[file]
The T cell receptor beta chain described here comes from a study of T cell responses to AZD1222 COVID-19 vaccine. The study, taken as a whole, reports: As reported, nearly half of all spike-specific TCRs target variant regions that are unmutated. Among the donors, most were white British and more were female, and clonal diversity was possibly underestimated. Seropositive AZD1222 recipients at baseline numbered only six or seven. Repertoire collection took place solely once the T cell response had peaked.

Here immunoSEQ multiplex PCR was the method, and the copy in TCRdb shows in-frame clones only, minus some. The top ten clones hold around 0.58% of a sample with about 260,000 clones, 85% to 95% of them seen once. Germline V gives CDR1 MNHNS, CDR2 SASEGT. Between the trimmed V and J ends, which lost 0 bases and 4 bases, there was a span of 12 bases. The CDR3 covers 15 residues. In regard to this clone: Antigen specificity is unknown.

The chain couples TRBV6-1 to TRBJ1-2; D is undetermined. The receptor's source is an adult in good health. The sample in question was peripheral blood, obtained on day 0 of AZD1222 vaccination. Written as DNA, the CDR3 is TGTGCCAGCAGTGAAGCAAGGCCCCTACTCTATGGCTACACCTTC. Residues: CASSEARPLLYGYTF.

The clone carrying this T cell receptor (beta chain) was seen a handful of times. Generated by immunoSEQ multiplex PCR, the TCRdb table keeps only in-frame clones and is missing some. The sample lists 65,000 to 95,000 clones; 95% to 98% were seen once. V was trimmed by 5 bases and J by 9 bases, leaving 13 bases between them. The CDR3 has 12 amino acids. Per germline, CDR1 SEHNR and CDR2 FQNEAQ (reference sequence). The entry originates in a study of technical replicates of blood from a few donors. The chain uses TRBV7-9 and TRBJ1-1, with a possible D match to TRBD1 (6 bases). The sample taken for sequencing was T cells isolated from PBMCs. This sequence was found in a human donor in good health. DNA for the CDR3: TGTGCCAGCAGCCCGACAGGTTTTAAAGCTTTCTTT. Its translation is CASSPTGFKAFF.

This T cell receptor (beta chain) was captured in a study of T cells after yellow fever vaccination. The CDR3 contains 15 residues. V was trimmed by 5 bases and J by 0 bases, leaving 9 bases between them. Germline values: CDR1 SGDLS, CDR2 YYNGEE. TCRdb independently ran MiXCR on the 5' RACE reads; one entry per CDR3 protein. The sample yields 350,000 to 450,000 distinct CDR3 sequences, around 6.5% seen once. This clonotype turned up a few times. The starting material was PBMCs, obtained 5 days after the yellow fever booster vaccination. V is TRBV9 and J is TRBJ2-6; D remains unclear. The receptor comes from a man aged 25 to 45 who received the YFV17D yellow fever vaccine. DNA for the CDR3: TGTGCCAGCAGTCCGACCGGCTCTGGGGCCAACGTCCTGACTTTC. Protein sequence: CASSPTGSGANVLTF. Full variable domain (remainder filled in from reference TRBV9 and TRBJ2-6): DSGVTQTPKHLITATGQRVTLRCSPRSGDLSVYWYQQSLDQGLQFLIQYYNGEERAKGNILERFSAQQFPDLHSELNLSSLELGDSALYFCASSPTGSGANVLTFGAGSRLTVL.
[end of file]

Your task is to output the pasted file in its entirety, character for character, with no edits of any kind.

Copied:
The T cell receptor beta chain described here comes from a study of T cell responses to AZD1222 COVID-19 vaccine. The study, taken as a whole, reports: As reported, nearly half of all spike-specific TCRs target variant regions that are unmutated. Among the donors, most were white British and more were female, and clonal diversity was possibly underestimated. Seropositive AZD1222 recipients at baseline numbered only six or seven. Repertoire collection took place solely once the T cell response had peaked.

Here immunoSEQ multiplex PCR was the method, and the copy in TCRdb shows in-frame clones only, minus some. The top ten clones hold around 0.58% of a sample with about 260,000 clones, 85% to 95% of them seen once. Germline V gives CDR1 MNHNS, CDR2 SASEGT. Between the trimmed V and J ends, which lost 0 bases and 4 bases, there was a span of 12 bases. The CDR3 covers 15 residues. In regard to this clone: Antigen specificity is unknown.

The chain couples TRBV6-1 to TRBJ1-2; D is undetermined. The receptor's source is an adult in good health. The sample in question was peripheral blood, obtained on day 0 of AZD1222 vaccination. Written as DNA, the CDR3 is TGTGCCAGCAGTGAAGCAAGGCCCCTACTCTATGGCTACACCTTC. Residues: CASSEARPLLYGYTF.

The clone carrying this T cell receptor (beta chain) was seen a handful of times. Generated by immunoSEQ multiplex PCR, the TCRdb table keeps only in-frame clones and is missing some. The sample lists 65,000 to 95,000 clones; 95% to 98% were seen once. V was trimmed by 5 bases and J by 9 bases, leaving 13 bases between them. The CDR3 has 12 amino acids. Per germline, CDR1 SEHNR and CDR2 FQNEAQ (reference sequence). The entry originates in a study of technical replicates of blood from a few donors. The chain uses TRBV7-9 and TRBJ1-1, with a possible D match to TRBD1 (6 bases). The sample taken for sequencing was T cells isolated from PBMCs. This sequence was found in a human donor in good health. DNA for the CDR3: TGTGCCAGCAGCCCGACAGGTTTTAAAGCTTTCTTT. Its translation is CASSPTGFKAFF.

This T cell receptor (beta chain) was captured in a study of T cells after yellow fever vaccination. The CDR3 contains 15 residues. V was trimmed by 5 bases and J by 0 bases, leaving 9 bases between them. Germline values: CDR1 SGDLS, CDR2 YYNGEE. TCRdb independently ran MiXCR on the 5' RACE reads; one entry per CDR3 protein. The sample yields 350,000 to 450,000 distinct CDR3 sequences, around 6.5% seen once. This clonotype turned up a few times. The starting material was PBMCs, obtained 5 days after the yellow fever booster vaccination. V is TRBV9 and J is TRBJ2-6; D remains unclear. The receptor comes from a man aged 25 to 45 who received the YFV17D yellow fever vaccine. DNA for the CDR3: TGTGCCAGCAGTCCGACCGGCTCTGGGGCCAACGTCCTGACTTTC. Protein sequence: CASSPTGSGANVLTF. Full variable domain (remainder filled in from reference TRBV9 and TRBJ2-6): DSGVTQTPKHLITATGQRVTLRCSPRSGDLSVYWYQQSLDQGLQFLIQYYNGEERAKGNILERFSAQQFPDLHSELNLSSLELGDSALYFCASSPTGSGANVLTFGAGSRLTVL.